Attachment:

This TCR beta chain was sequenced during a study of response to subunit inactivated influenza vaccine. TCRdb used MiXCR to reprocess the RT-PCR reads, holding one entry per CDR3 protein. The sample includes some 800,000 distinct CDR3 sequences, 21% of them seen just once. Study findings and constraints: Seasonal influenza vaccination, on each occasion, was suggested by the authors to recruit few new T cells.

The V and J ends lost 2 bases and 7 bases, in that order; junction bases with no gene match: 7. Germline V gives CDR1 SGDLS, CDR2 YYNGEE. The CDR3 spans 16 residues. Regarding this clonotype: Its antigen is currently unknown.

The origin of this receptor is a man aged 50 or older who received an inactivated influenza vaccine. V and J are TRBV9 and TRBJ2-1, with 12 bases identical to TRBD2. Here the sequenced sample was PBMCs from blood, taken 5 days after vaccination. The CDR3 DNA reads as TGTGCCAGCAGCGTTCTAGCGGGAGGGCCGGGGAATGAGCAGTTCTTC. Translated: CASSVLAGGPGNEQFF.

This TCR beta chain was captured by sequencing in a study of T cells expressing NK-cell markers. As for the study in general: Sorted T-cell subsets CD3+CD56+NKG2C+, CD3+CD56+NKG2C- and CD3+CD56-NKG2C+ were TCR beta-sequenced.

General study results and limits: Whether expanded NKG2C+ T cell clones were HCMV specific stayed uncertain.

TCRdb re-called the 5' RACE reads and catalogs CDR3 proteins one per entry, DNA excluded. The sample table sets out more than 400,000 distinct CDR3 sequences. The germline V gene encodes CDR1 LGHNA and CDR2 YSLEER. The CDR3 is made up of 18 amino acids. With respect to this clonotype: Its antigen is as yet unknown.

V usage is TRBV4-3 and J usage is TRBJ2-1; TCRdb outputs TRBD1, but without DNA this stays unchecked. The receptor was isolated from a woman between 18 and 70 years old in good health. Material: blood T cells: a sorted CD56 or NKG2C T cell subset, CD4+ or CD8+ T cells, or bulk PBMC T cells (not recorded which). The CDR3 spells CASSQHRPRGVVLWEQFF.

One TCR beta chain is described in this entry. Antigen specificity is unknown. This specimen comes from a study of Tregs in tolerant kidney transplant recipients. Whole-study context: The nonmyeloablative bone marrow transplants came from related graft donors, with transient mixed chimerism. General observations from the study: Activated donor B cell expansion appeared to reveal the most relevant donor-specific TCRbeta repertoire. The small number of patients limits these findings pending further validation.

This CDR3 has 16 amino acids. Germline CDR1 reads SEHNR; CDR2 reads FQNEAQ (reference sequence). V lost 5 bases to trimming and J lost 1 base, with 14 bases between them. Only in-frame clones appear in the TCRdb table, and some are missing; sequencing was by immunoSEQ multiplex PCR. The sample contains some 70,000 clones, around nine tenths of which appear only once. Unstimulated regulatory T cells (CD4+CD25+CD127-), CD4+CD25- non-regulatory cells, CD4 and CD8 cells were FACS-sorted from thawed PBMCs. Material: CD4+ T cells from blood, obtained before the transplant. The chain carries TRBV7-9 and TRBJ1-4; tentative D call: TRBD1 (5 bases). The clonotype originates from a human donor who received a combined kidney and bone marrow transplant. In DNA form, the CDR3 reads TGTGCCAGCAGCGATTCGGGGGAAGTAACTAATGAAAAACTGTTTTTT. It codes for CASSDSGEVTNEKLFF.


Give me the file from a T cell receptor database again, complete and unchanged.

This TCR beta chain was sequenced during a study of response to subunit inactivated influenza vaccine. TCRdb used MiXCR to reprocess the RT-PCR reads, holding one entry per CDR3 protein. The sample includes some 800,000 distinct CDR3 sequences, 21% of them seen just once. Study findings and constraints: Seasonal influenza vaccination, on each occasion, was suggested by the authors to recruit few new T cells.

The V and J ends lost 2 bases and 7 bases, in that order; junction bases with no gene match: 7. Germline V gives CDR1 SGDLS, CDR2 YYNGEE. The CDR3 spans 16 residues. Regarding this clonotype: Its antigen is currently unknown.

The origin of this receptor is a man aged 50 or older who received an inactivated influenza vaccine. V and J are TRBV9 and TRBJ2-1, with 12 bases identical to TRBD2. Here the sequenced sample was PBMCs from blood, taken 5 days after vaccination. The CDR3 DNA reads as TGTGCCAGCAGCGTTCTAGCGGGAGGGCCGGGGAATGAGCAGTTCTTC. Translated: CASSVLAGGPGNEQFF.

This TCR beta chain was captured by sequencing in a study of T cells expressing NK-cell markers. As for the study in general: Sorted T-cell subsets CD3+CD56+NKG2C+, CD3+CD56+NKG2C- and CD3+CD56-NKG2C+ were TCR beta-sequenced.

General study results and limits: Whether expanded NKG2C+ T cell clones were HCMV specific stayed uncertain.

TCRdb re-called the 5' RACE reads and catalogs CDR3 proteins one per entry, DNA excluded. The sample table sets out more than 400,000 distinct CDR3 sequences. The germline V gene encodes CDR1 LGHNA and CDR2 YSLEER. The CDR3 is made up of 18 amino acids. With respect to this clonotype: Its antigen is as yet unknown.

V usage is TRBV4-3 and J usage is TRBJ2-1; TCRdb outputs TRBD1, but without DNA this stays unchecked. The receptor was isolated from a woman between 18 and 70 years old in good health. Material: blood T cells: a sorted CD56 or NKG2C T cell subset, CD4+ or CD8+ T cells, or bulk PBMC T cells (not recorded which). The CDR3 spells CASSQHRPRGVVLWEQFF.

One TCR beta chain is described in this entry. Antigen specificity is unknown. This specimen comes from a study of Tregs in tolerant kidney transplant recipients. Whole-study context: The nonmyeloablative bone marrow transplants came from related graft donors, with transient mixed chimerism. General observations from the study: Activated donor B cell expansion appeared to reveal the most relevant donor-specific TCRbeta repertoire. The small number of patients limits these findings pending further validation.

This CDR3 has 16 amino acids. Germline CDR1 reads SEHNR; CDR2 reads FQNEAQ (reference sequence). V lost 5 bases to trimming and J lost 1 base, with 14 bases between them. Only in-frame clones appear in the TCRdb table, and some are missing; sequencing was by immunoSEQ multiplex PCR. The sample contains some 70,000 clones, around nine tenths of which appear only once. Unstimulated regulatory T cells (CD4+CD25+CD127-), CD4+CD25- non-regulatory cells, CD4 and CD8 cells were FACS-sorted from thawed PBMCs. Material: CD4+ T cells from blood, obtained before the transplant. The chain carries TRBV7-9 and TRBJ1-4; tentative D call: TRBD1 (5 bases). The clonotype originates from a human donor who received a combined kidney and bone marrow transplant. In DNA form, the CDR3 reads TGTGCCAGCAGCGATTCGGGGGAAGTAACTAATGAAAAACTGTTTTTT. It codes for CASSDSGEVTNEKLFF.